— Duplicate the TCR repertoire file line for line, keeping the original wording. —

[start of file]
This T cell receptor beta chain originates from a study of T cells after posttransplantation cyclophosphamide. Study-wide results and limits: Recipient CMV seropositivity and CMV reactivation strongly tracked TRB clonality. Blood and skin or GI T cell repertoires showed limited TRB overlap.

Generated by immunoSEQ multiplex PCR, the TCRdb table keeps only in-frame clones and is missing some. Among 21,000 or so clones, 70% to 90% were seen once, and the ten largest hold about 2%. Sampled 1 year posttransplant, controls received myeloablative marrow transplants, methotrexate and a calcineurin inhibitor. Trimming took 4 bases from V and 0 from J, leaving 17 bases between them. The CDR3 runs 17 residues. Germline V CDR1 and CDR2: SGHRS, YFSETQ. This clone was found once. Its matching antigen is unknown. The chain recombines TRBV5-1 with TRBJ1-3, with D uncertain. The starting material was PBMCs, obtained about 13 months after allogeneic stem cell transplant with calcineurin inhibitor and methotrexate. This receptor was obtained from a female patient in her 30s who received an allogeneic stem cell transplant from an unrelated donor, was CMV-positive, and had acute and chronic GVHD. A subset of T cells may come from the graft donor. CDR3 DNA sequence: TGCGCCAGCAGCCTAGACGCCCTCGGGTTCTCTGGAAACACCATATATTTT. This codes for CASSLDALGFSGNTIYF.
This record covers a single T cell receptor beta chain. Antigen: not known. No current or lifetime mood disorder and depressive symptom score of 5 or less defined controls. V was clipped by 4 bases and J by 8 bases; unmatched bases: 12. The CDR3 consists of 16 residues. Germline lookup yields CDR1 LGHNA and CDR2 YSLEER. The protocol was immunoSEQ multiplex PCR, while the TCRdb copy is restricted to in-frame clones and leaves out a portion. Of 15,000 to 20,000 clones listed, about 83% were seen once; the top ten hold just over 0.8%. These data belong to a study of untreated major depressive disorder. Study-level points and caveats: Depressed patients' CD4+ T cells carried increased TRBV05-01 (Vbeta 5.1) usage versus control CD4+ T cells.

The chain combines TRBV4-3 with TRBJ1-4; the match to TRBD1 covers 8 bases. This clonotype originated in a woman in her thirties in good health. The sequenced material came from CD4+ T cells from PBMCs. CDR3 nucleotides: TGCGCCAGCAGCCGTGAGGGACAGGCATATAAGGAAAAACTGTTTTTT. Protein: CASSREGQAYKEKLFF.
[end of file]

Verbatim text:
This T cell receptor beta chain originates from a study of T cells after posttransplantation cyclophosphamide. Study-wide results and limits: Recipient CMV seropositivity and CMV reactivation strongly tracked TRB clonality. Blood and skin or GI T cell repertoires showed limited TRB overlap.

Generated by immunoSEQ multiplex PCR, the TCRdb table keeps only in-frame clones and is missing some. Among 21,000 or so clones, 70% to 90% were seen once, and the ten largest hold about 2%. Sampled 1 year posttransplant, controls received myeloablative marrow transplants, methotrexate and a calcineurin inhibitor. Trimming took 4 bases from V and 0 from J, leaving 17 bases between them. The CDR3 runs 17 residues. Germline V CDR1 and CDR2: SGHRS, YFSETQ. This clone was found once. Its matching antigen is unknown. The chain recombines TRBV5-1 with TRBJ1-3, with D uncertain. The starting material was PBMCs, obtained about 13 months after allogeneic stem cell transplant with calcineurin inhibitor and methotrexate. This receptor was obtained from a female patient in her 30s who received an allogeneic stem cell transplant from an unrelated donor, was CMV-positive, and had acute and chronic GVHD. A subset of T cells may come from the graft donor. CDR3 DNA sequence: TGCGCCAGCAGCCTAGACGCCCTCGGGTTCTCTGGAAACACCATATATTTT. This codes for CASSLDALGFSGNTIYF.
This record covers a single T cell receptor beta chain. Antigen: not known. No current or lifetime mood disorder and depressive symptom score of 5 or less defined controls. V was clipped by 4 bases and J by 8 bases; unmatched bases: 12. The CDR3 consists of 16 residues. Germline lookup yields CDR1 LGHNA and CDR2 YSLEER. The protocol was immunoSEQ multiplex PCR, while the TCRdb copy is restricted to in-frame clones and leaves out a portion. Of 15,000 to 20,000 clones listed, about 83% were seen once; the top ten hold just over 0.8%. These data belong to a study of untreated major depressive disorder. Study-level points and caveats: Depressed patients' CD4+ T cells carried increased TRBV05-01 (Vbeta 5.1) usage versus control CD4+ T cells.

The chain combines TRBV4-3 with TRBJ1-4; the match to TRBD1 covers 8 bases. This clonotype originated in a woman in her thirties in good health. The sequenced material came from CD4+ T cells from PBMCs. CDR3 nucleotides: TGCGCCAGCAGCCGTGAGGGACAGGCATATAAGGAAAAACTGTTTTTT. Protein: CASSREGQAYKEKLFF.